It all began in 1981 when rare tumors known as Kaposi’s Sarcoma began to be seen throughout San Francisco. In two years doctors knew of the intrinsic relation between these rare tumors and the four H’s: homosexuals, heroin addicts, haemophiliacs and Haitians. The causative virus, HIV was isolated in 1983. The most significant aspects of the micro-biology regarding HIV was typing the various strains of the virus along with catching the virus’ disconcerting capacity to mutate. The virus’s willingness to mutate was a boon for micro-biologists who knew that mutation was an invitation to map out its history.
Welcome to the rich world of mapping out the pre-history of HIV.
Jacques Pepin’s book “The Origin of Aids” by CUP is out and worth the $30. It’s a sober and brilliant account of what happened before 1981 and why. This is scientific history at its most compelling reading. Pepin is a master of explaining the epidemiological facts. What Pepin finds is unique to Aids.
By studying the genomies of the virus, extensive blood samples along with other needle transmitted diseases related to Haiti throughout the 1960’s brings us to the Congo!
The U.N. sent thousands of professionals and humanitarian workers to the newly independent Congo, their arrival back in Haiti would bring the origin of Aids to the Americas about 1960. Pepin’s research takes him to several laboratories owned by Papa Doe’s henchmen named Luckner Cambronne (1929-2006). He along with Joseph Gorinstem from Miami ran the Hemo-Caribbean blood supply clinic throughout Haiti. Here we can discover the first Congo-Haitian viral load left behind. Our author does not slide past the massive sex trafficking that Haiti has suffered for decades, not to mention risky commercial blood operations that spread throughout the Haitian countryside.
For Jacques Pepin, the origin of American Aids is the African Congo via Haiti. His conclusion grants that a very closely related virus of chimpanzees called ‘Simian Immunodeficiency Virus’ (SIV) is hardly new. What is new is the rigorous epidemiological analysis of human groups living in close proximity to primates carrying SIV.
For the micro-biologists who read this blog please know the following: the epidemiology fits the genomic analysis of an extremely flexible retrovirus. Our author, Jacques Pepin would place the first appearance of HIV around 1920 Congo, Africa.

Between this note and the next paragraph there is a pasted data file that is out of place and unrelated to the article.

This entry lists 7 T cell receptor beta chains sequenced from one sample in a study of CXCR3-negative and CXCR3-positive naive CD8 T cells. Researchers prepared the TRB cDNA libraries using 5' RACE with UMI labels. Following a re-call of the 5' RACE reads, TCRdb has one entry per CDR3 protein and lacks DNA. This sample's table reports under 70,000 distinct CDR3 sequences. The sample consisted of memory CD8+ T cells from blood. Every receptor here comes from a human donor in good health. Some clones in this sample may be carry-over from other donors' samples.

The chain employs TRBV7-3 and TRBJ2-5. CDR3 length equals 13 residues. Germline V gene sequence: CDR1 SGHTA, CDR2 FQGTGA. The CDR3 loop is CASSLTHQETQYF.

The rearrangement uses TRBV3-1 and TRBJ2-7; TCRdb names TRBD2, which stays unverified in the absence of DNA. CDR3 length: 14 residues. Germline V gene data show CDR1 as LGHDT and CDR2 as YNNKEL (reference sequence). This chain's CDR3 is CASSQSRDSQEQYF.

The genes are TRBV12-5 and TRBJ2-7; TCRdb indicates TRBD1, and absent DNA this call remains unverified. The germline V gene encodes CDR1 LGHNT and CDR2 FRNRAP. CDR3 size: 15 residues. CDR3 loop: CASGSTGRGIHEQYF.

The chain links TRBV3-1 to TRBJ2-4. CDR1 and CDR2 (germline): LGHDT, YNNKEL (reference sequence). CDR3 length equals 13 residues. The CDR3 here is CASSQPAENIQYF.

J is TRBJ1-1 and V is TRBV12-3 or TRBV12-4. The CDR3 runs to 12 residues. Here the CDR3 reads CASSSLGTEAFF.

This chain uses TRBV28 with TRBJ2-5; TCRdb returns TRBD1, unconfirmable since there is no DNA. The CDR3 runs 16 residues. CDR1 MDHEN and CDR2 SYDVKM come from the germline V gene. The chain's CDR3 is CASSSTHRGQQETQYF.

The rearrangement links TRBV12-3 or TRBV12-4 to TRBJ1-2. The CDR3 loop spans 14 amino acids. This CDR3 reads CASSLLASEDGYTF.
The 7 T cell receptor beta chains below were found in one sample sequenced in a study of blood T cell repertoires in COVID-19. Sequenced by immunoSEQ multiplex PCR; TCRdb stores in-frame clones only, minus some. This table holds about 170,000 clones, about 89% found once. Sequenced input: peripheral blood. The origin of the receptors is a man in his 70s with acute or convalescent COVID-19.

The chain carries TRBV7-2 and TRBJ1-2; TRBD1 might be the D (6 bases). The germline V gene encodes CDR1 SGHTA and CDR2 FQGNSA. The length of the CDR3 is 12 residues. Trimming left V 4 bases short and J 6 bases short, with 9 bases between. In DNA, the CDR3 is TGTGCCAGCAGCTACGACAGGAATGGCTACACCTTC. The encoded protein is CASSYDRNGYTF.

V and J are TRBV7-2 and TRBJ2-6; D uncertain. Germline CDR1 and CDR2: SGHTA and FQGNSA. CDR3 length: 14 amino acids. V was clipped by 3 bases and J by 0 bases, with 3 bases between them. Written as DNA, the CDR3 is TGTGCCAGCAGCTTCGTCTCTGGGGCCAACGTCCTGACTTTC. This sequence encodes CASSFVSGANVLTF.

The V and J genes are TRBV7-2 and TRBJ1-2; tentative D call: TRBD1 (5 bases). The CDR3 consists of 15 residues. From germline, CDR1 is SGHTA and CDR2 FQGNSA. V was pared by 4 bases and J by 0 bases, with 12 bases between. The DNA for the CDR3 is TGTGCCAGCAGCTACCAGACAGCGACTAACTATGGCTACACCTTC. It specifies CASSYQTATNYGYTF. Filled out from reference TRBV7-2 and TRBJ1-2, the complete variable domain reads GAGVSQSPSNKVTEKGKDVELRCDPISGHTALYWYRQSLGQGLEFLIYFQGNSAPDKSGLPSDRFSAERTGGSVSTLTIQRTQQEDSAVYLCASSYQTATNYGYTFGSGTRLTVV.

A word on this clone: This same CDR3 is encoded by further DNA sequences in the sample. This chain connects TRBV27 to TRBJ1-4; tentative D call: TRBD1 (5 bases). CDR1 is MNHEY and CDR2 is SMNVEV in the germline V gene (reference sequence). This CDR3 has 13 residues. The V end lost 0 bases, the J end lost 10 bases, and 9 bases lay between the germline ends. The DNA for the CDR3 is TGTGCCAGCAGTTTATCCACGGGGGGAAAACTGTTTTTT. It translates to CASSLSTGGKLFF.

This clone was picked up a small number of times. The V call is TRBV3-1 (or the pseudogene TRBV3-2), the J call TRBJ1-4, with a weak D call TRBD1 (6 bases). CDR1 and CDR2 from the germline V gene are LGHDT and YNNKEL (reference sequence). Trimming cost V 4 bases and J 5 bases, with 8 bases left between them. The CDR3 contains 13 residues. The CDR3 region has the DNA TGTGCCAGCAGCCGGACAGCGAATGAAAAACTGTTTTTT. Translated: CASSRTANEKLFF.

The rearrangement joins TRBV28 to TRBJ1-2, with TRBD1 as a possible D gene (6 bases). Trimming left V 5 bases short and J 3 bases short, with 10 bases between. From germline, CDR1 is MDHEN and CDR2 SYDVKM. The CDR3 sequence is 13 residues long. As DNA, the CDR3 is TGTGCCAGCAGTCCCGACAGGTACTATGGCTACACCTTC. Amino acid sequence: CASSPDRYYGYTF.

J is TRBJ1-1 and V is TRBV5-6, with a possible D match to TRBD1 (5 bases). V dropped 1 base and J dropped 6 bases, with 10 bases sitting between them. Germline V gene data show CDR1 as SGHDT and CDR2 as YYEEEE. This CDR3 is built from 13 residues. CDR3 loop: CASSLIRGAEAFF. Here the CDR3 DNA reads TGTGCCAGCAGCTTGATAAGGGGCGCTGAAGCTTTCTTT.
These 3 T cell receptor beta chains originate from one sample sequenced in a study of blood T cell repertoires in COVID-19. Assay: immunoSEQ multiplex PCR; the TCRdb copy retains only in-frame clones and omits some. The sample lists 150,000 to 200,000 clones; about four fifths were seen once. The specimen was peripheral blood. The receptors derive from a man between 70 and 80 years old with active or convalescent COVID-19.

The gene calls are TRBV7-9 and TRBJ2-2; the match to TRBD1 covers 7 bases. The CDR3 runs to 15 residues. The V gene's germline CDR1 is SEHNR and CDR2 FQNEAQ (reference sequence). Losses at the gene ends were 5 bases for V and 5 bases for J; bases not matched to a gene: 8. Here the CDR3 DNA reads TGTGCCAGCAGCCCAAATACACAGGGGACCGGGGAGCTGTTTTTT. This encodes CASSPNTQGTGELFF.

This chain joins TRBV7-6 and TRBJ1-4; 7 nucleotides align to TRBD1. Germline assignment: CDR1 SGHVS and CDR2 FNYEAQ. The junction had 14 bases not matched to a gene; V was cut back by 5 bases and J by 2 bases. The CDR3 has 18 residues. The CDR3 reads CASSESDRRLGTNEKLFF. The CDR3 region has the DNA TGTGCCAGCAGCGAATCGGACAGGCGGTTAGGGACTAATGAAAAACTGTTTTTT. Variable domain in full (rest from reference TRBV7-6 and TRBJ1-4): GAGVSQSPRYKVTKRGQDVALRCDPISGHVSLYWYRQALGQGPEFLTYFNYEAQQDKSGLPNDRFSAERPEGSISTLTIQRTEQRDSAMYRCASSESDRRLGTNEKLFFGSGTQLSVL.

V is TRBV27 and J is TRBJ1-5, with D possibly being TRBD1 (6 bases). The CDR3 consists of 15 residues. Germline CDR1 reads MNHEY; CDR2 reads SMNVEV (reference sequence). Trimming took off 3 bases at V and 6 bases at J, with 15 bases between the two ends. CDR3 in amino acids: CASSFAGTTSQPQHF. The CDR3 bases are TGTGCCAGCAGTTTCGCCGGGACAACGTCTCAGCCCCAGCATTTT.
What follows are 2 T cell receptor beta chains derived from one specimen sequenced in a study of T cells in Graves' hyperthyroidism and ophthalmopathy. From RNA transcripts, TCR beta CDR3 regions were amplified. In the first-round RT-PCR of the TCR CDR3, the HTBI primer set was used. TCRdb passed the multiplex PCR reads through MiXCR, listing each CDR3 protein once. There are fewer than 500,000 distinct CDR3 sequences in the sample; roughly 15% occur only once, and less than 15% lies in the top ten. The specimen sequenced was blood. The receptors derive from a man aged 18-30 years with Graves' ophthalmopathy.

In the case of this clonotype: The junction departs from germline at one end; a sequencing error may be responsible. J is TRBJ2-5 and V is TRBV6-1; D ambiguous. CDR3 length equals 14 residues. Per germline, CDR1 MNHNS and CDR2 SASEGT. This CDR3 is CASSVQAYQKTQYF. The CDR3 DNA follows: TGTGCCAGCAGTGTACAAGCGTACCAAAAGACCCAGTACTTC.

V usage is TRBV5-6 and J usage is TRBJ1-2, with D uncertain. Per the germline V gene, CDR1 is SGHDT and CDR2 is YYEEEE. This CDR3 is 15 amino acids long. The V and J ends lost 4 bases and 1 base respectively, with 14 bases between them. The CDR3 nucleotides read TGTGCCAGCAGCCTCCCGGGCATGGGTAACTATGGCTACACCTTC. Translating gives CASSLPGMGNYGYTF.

We should know that the Congo had the most extensive colonial medical services in Africa. Mobile units thrived in the countryside. What this extensive network didn’t have was enforced norms regarding clean needles. Conditions on the ground meant that reused, dirty needles was the norm. Pepin studied needles over 50 years old, used to study colonial hepatitis A/B that were still being used in Africa for his study! By the 1950’s HIV was smoldering in Africa.
The changing social conditions of women in a newly liberated Congo helps relate the advance of Aids through sexual contact. The changing domestic roles of women in Kinshasa (Leopoldville) and Brazzaville from the 1930-1970’s severs as a concrete conduit from which to understand the smoldering Aids epidemic that swept the cities of the Congo during these decades. During these decades, ‘free’ unmarried women were in short supply, many achieved an unheard of financial independence by selling sexual advances to regular partners. This would drastically change in the 1970’s when Congolese prostitution assisted the rapid rise of urban population centers throughout the Congo. More mundane prostitution, where women entertained dozens of clients each week only worsened a situation that was already unmanageable.
The social and semi-medical activities throughout both Haiti and the African Congo make it home to HIV. This has been established for over a decade. How our author helps is to reveal in astonishing detail the geographic, micro-biological and social conditions that brought Congolese Aids to the Americas. We can expect the first infusion of Aids to be from contact with primate blood. Most likely through a hunter sustaining a cut while butchering the carcass of a chimpanzee.
Jacques Pepin’s achievement is extremely formidable. He has mastered a most difficult literature along with unpleasant social history of both Haiti and Africa. Running through the archives of post-colonial Haitian and African laboratories is a most formidable feat. This is a major contribution to the scourge of our time.